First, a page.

During a town hall event at North Carolina A&T State University this week, a student asked Facebook CEO Mark Zuckerberg what he does to make his company a “free and safe environment” for self-expression. “We have a board member who is an adviser to the Trump administration, Peter Thiel,” Zuckerberg said. “I personally believe that if you want to have a company that is committed to diversity, you need to be committed to all kinds of diversity, including ideological diversity.”
Zuckerberg’s statement startled me, partly because he was more adept at defending Thiel than he was at addressing Facebook’s failure to hire black employees. (Facebook is about 2 percent black. Its board is 100 percent white.) But mostly, I was jarred because his words were familiar. I have heard a call for ideological diversity from an iconoclastic tech entrepreneur before.
In 2015, Gawker Media founder (and my then-boss) Nick Denton responded to an email from then-Gawker.com senior editor Jason Parham about the company’s need to prioritize racial, sexual, and gender diversity. Like Zuckerberg, Denton used a question from a black person about improving community to pivot into an adrenalized defense of giving right-wing ideologues a platform. “Let’s welcome, if not out-and-out racists, then at least the wide array of people with whom a conversation is possible: national greatness conservatives, Burkean Tories, and business pragmatists, for instance; Christians and other spiritual people; economic liberals, libertarians and techno-utopians; and black and other social conservatives,” Denton responded. Zuckerberg and Denton are not alone in their longing to infuse their ranks with National Review subscribers. The issue of “ideological diversity” is currently at the panicked heart of a college controversy. Critics worry that left-wing academia has infected liberal arts campuses and whittled them into hives of hissy-fit intolerance.
When a group of conservative Middlebury College students invited Charles Murray to speak on the Vermont school’s grounds this month, it renewed an old campus debate over ideological diversity. Murray coauthored 1994’s The Bell Curve, a discredited tract that argues for the innate intellectual superiority of white people over black people. For this reason, the Southern Poverty Law Center identifies him as a white nationalist. In response to his presence at Middlebury, which provided him an auditorium, a large group of students interrupted Murray’s speech and shut down the event through protest. Some agitators threw rocks at the car Murray left in, and pulled international politics and economics professor professor Allison Stanger’s hair as she accompanied him. Stanger was hospitalized and treated for whiplash and a concussion. In a New York Times op-ed, Stanger argued that students should have challenged him in a Q&A rather than interrupted him.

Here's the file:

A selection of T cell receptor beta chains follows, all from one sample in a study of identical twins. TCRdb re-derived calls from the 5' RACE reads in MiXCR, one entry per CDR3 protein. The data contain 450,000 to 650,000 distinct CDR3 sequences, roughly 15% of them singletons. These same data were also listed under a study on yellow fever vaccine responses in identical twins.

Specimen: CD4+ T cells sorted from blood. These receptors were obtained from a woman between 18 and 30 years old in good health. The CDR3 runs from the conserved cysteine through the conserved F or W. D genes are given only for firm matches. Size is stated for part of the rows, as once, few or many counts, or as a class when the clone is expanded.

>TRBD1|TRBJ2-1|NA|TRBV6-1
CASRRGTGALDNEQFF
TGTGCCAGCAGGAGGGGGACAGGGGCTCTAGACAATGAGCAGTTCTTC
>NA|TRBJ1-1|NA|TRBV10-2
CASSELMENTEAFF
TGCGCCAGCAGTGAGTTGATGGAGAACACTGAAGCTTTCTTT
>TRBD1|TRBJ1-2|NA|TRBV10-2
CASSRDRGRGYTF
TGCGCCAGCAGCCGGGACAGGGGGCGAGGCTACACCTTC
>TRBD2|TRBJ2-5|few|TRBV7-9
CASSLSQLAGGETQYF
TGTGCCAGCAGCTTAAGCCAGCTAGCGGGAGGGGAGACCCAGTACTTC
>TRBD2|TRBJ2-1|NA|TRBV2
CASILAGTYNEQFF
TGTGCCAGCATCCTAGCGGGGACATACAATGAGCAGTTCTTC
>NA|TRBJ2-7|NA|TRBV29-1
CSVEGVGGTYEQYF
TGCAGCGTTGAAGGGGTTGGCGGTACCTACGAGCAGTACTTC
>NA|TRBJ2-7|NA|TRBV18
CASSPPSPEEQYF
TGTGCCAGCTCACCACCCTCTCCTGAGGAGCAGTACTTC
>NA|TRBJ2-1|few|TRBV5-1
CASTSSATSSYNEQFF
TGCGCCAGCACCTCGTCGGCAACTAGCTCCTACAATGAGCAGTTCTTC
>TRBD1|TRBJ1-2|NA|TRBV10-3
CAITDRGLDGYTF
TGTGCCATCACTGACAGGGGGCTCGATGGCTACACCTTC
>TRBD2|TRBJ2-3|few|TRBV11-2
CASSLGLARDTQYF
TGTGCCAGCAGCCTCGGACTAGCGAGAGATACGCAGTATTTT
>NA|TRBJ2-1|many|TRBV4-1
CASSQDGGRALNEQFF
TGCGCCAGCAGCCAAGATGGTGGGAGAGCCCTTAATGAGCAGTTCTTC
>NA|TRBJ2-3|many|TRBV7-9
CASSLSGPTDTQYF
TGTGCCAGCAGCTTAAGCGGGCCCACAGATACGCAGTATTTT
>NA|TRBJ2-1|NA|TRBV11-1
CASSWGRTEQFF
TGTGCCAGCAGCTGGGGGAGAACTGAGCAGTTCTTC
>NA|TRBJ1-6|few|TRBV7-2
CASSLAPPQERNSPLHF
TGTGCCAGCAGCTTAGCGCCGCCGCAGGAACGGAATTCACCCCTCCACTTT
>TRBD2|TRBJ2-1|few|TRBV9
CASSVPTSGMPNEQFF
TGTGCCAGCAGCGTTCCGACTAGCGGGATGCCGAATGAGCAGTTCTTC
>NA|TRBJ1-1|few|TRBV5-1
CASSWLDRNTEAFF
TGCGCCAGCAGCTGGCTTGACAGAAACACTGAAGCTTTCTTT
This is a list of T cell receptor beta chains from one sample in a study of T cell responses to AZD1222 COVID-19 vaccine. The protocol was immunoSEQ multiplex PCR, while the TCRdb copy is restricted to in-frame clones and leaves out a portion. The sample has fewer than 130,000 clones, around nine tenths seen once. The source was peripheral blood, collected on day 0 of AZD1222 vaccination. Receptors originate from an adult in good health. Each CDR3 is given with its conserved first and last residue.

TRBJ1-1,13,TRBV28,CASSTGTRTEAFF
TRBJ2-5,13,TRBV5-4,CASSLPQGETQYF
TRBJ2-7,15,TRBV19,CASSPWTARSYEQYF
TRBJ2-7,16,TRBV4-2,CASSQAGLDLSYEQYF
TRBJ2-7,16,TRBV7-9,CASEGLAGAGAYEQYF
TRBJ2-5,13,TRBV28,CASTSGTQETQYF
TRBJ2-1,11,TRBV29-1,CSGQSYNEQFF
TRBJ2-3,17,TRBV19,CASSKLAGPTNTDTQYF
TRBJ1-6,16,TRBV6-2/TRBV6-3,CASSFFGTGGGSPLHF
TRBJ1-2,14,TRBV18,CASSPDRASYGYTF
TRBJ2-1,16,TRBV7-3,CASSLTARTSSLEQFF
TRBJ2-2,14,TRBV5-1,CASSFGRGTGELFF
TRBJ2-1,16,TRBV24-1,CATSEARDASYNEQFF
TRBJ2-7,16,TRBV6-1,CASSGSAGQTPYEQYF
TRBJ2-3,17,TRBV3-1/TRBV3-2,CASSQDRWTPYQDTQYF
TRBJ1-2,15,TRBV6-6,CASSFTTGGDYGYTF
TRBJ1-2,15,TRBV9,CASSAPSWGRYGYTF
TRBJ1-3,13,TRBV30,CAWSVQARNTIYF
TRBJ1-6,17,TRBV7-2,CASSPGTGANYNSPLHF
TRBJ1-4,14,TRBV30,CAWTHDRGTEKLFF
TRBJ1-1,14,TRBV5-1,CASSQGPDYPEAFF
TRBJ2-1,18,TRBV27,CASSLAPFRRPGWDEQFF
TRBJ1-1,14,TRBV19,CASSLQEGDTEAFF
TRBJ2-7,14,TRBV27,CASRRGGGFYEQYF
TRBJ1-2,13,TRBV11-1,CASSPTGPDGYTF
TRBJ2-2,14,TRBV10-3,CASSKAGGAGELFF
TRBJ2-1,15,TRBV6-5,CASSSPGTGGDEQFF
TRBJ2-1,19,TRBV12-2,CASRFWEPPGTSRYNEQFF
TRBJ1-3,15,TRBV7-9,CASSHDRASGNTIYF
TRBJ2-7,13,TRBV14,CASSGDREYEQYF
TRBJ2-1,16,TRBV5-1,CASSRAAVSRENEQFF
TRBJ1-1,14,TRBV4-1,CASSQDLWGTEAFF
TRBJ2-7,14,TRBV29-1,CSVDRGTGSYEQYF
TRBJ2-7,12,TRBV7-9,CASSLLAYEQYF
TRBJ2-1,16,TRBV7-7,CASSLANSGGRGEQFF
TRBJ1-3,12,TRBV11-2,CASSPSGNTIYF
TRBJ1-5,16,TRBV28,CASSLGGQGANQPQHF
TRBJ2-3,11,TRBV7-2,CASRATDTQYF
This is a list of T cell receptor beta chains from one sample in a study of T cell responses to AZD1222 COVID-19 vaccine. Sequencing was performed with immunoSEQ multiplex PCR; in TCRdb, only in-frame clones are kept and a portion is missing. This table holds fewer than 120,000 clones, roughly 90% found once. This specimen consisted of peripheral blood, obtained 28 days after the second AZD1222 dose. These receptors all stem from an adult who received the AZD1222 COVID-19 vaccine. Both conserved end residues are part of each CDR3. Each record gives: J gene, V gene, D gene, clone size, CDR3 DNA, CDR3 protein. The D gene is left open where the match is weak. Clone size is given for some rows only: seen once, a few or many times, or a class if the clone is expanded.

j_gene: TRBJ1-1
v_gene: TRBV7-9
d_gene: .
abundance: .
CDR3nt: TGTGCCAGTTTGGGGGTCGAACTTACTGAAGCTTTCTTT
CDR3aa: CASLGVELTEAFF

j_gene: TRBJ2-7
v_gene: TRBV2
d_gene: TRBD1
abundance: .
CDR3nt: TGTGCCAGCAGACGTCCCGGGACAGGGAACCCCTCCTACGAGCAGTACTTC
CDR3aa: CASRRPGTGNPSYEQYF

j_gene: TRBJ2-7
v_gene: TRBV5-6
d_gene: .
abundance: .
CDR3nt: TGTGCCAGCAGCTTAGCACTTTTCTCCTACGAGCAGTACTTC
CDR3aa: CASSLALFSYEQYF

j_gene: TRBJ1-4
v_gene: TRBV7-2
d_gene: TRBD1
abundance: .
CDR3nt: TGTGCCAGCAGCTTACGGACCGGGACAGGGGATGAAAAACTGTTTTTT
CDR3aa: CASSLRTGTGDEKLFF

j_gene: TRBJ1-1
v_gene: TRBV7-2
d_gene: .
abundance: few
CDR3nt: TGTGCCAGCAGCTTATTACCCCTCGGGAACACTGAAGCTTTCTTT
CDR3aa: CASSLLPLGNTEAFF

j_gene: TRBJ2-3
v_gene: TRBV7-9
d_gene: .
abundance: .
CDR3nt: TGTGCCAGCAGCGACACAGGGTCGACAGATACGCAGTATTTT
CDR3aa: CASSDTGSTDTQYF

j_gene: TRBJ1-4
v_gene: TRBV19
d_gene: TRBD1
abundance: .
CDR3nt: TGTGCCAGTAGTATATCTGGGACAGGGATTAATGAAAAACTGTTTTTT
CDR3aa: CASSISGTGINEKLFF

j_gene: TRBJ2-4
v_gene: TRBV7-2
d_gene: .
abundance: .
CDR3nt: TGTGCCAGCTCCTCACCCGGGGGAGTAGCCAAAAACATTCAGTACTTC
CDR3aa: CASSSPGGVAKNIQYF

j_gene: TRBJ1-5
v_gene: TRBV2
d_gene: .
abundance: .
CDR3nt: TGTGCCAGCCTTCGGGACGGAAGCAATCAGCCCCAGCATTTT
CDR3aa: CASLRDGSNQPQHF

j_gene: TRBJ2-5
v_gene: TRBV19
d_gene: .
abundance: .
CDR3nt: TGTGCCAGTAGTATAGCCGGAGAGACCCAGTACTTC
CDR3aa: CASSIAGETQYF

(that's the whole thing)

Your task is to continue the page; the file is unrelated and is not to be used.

The incident echoed a protest earlier this year at the University of California–Berkeley, in which students protested an appearance from right-wing tech blogger Milo Yiannopoulos. Pundits quickly yoked the two protests together into a pattern of liberal student intolerance and intellectual daintiness. This is just the latest rash of takes on campus ideological diversity; the topic has been extensively lamented by columnists. “It’s important to have a frank discussion on campuses about ideological diversity. To me, this seems a liberal blind spot,” The New York Times’ Nicholas Kristof wrote last year. “Universities should be a hubbub of the full range of political perspectives from A to Z, not just from V to Z.” He is correct about one thing — it is important to examine why “ideological diversity” is such a buzzy phrase.
For starters, the trendy term is actually quite old. As media scholar Nicole Hemmer recently pointed out at Vox, the lack of “ideological diversity” in universities has been a favorite right-wing diagnosis for decades. William F. Buckley Jr. lamented the preponderance of liberal brainwashers way back in 1951 with God and Man at Yale. Allan Bloom mourned the plurality of professorial viewpoints in his 1987 best seller, The Closing of the American Mind. Even Peter Thiel cowrote a book about how left-wing multiculturalism hurt campuses with 1996’s The Diversity Myth. The general argument is that campuses have become stiflingly homogenous in their thought, and that they are now hostile to ring-wing thinkers in a way that damages the learning environment. To fix this, Buckley proposed that atheist socialists be swapped out for individualist capitalist thinkers, never mind that it’d mean exchanging one homogeny for another. In contemporary arguments for “ideological diversity,” the ask is more moderate: It’s not that campuses need to purge Marxists as much as they need to let a few more Ayn Rand aficionados and ethno-nationalists onto the tenure track. Hemmer notes that conservatives eventually adopted the pro-diversity language of the left as an undermining tactic, taking up the mantle of “ideological diversity” because it seemed a mere extension of calls for gender, race, and sex diversity and not a call to give more prominence to viewpoints that argue against the necessity of these types of diversity.